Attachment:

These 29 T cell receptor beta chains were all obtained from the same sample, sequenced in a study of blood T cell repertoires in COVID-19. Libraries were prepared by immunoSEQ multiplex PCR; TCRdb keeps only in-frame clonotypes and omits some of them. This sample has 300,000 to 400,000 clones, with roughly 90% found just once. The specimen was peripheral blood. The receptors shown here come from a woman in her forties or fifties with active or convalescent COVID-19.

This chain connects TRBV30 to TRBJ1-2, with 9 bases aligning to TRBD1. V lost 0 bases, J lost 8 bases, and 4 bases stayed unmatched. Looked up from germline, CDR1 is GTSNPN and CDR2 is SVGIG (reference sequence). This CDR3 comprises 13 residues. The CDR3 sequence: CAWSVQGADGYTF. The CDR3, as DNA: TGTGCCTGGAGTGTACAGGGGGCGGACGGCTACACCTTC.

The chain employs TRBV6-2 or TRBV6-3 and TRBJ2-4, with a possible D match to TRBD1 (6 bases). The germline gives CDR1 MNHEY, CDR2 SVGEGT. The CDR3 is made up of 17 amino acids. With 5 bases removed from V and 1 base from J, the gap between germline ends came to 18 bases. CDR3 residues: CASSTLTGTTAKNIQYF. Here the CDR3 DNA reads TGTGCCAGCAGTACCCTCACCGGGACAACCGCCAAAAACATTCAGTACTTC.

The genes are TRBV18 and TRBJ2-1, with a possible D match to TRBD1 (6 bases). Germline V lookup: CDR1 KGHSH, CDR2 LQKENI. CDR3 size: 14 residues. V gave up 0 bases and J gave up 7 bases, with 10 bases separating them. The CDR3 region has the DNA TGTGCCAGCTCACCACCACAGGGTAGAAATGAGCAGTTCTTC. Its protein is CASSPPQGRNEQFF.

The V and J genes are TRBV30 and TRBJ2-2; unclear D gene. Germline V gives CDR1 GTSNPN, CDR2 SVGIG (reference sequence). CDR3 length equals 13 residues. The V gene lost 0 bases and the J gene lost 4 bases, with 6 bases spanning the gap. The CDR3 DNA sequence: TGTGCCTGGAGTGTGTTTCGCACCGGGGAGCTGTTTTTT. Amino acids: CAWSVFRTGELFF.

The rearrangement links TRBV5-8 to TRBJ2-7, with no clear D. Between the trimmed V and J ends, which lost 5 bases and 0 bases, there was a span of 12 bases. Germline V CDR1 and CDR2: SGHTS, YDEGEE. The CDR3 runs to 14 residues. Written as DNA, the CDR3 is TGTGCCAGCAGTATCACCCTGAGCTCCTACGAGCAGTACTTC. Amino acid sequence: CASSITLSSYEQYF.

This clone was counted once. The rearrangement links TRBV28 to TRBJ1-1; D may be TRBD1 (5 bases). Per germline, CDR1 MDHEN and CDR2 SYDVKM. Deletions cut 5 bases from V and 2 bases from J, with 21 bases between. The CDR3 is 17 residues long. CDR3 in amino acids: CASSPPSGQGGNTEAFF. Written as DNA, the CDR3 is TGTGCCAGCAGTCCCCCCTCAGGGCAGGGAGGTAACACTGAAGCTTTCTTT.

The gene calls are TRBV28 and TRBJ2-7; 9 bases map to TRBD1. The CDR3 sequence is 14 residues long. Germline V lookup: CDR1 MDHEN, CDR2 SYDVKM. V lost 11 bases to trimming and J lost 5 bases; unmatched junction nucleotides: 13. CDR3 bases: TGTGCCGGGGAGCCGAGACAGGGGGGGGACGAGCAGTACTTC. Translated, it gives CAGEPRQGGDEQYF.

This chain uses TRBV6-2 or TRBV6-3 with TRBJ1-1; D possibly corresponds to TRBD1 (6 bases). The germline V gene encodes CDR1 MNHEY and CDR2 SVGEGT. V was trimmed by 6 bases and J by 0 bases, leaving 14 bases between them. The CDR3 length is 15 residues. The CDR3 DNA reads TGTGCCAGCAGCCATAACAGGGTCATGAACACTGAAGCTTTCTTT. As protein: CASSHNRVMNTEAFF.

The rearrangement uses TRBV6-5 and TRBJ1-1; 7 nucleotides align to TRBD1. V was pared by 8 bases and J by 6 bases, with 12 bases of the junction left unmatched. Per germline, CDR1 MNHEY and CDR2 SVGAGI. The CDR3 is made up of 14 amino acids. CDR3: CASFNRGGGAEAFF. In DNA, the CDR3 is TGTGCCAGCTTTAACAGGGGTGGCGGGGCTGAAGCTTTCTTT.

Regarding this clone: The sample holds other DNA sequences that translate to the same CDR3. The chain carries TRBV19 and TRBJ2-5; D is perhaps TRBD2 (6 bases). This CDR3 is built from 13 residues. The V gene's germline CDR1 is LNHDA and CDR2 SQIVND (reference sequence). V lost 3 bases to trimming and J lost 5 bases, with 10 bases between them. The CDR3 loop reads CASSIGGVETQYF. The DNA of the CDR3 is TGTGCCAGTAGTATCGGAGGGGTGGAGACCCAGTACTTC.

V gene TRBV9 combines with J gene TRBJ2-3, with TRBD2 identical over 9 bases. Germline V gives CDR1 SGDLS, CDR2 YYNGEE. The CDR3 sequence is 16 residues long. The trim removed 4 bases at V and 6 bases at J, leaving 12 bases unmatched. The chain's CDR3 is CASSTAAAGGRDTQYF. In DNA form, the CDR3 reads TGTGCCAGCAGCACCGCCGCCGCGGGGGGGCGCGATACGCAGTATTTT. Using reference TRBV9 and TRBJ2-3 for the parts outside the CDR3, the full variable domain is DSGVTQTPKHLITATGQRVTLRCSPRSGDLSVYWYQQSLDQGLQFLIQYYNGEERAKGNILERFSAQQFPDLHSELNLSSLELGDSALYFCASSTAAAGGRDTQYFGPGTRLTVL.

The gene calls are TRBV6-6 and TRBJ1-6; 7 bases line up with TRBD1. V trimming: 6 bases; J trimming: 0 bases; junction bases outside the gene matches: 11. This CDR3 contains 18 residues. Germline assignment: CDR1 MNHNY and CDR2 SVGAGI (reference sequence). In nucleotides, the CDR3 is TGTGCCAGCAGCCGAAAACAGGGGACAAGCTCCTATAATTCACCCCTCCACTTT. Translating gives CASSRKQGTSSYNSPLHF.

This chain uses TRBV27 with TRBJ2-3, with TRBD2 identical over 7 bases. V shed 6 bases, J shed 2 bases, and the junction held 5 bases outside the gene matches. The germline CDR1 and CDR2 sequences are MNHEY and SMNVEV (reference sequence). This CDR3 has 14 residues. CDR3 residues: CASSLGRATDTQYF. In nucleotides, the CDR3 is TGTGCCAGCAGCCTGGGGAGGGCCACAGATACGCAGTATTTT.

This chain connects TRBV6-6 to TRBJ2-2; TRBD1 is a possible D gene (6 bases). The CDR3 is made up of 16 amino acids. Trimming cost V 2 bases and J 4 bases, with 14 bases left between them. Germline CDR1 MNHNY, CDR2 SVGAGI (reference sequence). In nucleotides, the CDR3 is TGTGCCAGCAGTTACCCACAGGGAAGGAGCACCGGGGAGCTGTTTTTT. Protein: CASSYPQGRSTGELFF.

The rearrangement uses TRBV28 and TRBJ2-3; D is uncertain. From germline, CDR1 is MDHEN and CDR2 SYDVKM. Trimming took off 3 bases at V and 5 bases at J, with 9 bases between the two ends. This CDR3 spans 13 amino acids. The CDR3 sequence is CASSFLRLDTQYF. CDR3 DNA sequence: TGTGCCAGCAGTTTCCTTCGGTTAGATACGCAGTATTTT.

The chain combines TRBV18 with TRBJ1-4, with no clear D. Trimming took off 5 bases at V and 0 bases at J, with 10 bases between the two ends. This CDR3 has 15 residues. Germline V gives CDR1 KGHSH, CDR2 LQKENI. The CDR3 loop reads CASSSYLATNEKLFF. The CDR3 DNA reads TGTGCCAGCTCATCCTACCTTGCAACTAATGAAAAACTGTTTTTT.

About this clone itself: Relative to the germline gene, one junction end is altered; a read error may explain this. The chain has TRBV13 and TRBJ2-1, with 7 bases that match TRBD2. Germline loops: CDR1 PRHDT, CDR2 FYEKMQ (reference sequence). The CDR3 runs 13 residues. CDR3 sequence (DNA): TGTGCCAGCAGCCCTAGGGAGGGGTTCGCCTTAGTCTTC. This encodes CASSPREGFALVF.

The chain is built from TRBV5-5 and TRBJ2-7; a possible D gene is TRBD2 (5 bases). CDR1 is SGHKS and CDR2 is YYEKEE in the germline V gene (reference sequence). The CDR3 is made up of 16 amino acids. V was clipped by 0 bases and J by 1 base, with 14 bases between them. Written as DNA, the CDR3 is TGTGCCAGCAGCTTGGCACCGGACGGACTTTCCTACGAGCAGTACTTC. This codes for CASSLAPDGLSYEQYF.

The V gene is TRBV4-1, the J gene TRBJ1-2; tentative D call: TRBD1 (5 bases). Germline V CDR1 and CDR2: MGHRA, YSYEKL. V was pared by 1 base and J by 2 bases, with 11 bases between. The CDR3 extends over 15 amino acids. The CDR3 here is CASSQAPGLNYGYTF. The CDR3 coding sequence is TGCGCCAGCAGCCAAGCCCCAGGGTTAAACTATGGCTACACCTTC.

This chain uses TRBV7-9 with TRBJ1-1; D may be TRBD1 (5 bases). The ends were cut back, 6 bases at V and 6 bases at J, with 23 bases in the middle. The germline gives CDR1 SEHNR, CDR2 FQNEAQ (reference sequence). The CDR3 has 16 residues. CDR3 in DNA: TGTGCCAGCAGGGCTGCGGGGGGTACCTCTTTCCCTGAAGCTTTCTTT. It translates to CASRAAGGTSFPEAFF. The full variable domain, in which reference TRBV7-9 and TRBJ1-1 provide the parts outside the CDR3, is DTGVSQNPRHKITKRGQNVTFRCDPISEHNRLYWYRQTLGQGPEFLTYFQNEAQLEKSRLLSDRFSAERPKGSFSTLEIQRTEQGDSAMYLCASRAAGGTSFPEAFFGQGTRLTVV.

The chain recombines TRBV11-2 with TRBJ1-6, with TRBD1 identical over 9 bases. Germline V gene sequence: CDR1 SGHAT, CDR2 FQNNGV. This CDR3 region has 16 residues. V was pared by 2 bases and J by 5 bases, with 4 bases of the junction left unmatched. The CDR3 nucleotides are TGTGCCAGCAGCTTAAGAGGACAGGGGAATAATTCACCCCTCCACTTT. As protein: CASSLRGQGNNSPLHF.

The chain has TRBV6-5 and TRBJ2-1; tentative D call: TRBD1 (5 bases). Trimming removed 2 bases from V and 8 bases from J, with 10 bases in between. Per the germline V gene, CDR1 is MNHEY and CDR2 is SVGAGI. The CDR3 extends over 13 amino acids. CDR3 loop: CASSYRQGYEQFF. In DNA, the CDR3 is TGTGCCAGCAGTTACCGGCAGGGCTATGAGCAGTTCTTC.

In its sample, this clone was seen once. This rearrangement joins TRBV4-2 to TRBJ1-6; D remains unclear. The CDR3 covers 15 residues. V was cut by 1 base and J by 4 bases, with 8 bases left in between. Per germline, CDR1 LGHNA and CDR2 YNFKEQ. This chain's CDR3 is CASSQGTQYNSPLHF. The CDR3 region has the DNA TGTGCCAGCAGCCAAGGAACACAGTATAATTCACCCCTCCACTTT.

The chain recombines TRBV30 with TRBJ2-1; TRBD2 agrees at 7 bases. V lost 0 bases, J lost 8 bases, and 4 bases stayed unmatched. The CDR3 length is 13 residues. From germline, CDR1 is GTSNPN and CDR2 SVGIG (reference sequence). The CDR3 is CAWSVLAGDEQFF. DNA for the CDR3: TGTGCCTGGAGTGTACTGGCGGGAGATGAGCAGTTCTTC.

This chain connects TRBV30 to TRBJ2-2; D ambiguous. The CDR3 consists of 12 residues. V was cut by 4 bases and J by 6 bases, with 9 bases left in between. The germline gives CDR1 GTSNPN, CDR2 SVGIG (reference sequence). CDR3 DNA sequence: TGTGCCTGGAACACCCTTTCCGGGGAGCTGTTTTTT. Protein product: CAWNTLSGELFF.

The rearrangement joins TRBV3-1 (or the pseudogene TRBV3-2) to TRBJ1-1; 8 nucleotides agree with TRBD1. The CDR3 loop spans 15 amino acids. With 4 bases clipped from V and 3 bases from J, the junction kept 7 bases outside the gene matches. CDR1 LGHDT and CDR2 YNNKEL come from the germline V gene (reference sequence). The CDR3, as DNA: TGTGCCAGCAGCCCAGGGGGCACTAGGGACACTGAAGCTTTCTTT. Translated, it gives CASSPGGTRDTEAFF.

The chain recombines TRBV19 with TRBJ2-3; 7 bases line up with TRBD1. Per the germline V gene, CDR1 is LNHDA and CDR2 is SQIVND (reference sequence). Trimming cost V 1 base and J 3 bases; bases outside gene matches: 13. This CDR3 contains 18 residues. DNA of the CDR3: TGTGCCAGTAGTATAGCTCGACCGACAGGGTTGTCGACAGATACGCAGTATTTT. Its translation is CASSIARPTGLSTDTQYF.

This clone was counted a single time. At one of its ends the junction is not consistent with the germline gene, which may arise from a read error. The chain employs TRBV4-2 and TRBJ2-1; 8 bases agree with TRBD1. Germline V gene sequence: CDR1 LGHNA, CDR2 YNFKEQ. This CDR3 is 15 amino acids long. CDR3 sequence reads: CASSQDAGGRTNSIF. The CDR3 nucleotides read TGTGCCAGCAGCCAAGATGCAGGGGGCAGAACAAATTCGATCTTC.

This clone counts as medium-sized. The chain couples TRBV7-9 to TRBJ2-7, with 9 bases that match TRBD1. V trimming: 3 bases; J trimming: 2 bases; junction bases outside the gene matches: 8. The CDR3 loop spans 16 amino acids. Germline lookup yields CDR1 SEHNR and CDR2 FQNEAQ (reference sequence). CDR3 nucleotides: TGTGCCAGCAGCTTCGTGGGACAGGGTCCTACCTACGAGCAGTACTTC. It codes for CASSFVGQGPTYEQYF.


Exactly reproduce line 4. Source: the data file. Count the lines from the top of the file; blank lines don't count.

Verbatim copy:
The genes are TRBV18 and TRBJ2-1, with a possible D match to TRBD1 (6 bases). Germline V lookup: CDR1 KGHSH, CDR2 LQKENI. CDR3 size: 14 residues. V gave up 0 bases and J gave up 7 bases, with 10 bases separating them. The CDR3 region has the DNA TGTGCCAGCTCACCACCACAGGGTAGAAATGAGCAGTTCTTC. Its protein is CASSPPQGRNEQFF.